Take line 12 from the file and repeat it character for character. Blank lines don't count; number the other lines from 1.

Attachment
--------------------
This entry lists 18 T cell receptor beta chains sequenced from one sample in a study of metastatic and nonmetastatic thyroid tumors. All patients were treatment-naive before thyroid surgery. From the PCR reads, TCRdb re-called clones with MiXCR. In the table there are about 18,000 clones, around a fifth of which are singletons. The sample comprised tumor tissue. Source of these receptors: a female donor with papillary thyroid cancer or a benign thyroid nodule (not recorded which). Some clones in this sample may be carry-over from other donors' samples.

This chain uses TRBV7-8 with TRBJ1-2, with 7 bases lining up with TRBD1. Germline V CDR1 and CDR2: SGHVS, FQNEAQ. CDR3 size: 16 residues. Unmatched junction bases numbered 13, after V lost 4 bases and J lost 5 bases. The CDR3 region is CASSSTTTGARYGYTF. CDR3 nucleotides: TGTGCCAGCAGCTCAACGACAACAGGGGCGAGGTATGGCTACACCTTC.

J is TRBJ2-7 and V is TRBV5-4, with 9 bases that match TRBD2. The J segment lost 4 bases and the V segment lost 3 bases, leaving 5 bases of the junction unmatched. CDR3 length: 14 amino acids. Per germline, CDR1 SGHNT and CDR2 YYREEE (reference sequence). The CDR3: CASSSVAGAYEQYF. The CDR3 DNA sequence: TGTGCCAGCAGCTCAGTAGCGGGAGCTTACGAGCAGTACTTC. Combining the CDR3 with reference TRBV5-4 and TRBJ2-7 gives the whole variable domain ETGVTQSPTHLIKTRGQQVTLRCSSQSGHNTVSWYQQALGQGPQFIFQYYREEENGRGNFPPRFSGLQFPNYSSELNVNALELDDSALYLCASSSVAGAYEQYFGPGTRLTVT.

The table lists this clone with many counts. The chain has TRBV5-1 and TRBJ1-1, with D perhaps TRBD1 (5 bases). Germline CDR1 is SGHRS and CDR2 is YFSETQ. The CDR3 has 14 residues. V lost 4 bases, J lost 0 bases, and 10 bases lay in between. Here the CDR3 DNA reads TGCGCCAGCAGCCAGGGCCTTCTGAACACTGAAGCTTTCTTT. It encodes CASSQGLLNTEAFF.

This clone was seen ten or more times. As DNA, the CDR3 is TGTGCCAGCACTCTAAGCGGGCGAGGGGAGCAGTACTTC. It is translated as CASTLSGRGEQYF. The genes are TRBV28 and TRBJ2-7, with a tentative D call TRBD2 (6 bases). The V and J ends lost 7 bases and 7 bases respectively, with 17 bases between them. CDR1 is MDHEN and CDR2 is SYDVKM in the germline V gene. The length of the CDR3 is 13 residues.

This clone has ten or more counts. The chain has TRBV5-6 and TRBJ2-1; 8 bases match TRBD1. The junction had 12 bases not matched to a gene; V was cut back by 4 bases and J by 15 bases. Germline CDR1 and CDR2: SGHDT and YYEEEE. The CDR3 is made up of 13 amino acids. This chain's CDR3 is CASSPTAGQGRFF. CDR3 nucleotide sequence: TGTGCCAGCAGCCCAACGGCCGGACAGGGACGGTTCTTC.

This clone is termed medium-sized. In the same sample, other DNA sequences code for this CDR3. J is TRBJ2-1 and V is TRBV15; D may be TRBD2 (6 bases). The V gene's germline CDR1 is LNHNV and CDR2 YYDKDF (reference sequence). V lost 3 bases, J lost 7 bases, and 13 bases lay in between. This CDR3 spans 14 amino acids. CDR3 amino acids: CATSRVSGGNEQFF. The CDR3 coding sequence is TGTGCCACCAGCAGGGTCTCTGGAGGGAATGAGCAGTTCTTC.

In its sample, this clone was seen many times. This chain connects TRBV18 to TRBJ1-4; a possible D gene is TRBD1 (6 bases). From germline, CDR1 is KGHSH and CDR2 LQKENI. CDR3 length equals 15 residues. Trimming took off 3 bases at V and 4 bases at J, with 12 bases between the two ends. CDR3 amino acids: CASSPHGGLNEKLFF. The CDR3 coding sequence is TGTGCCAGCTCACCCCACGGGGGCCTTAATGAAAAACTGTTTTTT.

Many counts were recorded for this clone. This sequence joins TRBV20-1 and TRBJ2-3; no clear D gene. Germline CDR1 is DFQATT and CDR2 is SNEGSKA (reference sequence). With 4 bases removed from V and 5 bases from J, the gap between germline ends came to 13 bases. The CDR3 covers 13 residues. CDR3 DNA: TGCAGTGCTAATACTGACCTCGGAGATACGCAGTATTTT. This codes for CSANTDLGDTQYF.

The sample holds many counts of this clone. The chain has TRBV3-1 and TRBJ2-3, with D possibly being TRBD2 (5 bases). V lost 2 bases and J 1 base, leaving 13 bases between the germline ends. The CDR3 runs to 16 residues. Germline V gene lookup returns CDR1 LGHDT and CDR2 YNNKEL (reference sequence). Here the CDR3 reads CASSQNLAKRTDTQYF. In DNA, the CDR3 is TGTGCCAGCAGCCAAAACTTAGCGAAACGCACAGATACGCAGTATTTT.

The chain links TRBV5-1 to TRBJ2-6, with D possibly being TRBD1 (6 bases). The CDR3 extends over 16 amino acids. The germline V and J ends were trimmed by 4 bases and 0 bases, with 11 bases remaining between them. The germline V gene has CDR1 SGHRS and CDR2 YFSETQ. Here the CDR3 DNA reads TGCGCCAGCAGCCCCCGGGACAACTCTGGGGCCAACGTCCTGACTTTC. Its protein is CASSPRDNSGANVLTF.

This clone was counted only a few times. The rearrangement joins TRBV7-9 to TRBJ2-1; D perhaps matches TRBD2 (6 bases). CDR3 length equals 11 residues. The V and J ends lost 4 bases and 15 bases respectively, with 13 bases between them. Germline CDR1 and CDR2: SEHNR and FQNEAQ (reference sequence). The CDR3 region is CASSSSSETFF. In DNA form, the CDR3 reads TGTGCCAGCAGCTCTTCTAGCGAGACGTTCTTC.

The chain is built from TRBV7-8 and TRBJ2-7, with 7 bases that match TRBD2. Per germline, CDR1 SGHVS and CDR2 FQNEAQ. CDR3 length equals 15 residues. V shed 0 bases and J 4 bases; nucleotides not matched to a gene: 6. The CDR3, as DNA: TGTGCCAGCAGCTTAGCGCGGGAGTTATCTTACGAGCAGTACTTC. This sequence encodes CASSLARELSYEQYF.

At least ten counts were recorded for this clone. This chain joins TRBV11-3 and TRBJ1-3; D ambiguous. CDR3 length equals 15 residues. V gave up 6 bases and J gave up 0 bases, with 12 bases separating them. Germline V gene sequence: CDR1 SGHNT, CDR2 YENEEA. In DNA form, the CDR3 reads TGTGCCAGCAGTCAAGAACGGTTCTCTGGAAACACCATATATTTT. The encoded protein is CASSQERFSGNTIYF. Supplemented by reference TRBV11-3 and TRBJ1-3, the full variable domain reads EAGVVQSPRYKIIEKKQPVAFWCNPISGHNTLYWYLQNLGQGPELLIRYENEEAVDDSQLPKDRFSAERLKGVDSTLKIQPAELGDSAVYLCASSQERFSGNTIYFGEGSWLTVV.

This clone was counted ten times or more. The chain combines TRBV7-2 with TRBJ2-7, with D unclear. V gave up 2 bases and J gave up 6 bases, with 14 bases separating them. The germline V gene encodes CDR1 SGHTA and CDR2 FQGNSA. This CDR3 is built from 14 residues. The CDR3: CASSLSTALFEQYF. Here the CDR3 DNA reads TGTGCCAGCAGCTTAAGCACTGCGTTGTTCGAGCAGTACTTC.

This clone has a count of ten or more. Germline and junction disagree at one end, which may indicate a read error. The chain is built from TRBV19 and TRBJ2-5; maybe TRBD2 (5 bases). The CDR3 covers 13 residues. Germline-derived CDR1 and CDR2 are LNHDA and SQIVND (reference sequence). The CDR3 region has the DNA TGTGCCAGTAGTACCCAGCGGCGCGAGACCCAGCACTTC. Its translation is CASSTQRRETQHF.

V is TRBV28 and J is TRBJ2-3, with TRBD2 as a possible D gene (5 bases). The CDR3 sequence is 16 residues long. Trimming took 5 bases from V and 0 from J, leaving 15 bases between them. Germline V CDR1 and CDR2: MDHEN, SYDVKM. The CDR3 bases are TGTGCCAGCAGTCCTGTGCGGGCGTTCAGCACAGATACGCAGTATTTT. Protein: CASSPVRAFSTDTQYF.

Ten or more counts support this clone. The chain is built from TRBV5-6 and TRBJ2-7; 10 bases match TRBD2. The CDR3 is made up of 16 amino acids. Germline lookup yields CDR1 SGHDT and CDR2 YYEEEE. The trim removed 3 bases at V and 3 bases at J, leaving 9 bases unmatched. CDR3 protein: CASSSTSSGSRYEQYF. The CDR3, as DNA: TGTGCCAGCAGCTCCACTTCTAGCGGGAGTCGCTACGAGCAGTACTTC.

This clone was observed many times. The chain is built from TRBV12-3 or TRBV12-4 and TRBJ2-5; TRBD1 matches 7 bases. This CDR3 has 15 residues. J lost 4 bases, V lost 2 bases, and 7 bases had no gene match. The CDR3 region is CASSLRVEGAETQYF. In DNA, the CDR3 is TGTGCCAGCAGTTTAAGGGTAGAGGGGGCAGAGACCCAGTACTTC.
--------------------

This clone was counted only a few times. The rearrangement joins TRBV7-9 to TRBJ2-1; D perhaps matches TRBD2 (6 bases). CDR3 length equals 11 residues. The V and J ends lost 4 bases and 15 bases respectively, with 13 bases between them. Germline CDR1 and CDR2: SEHNR and FQNEAQ (reference sequence). The CDR3 region is CASSSSSETFF. In DNA form, the CDR3 reads TGTGCCAGCAGCTCTTCTAGCGAGACGTTCTTC.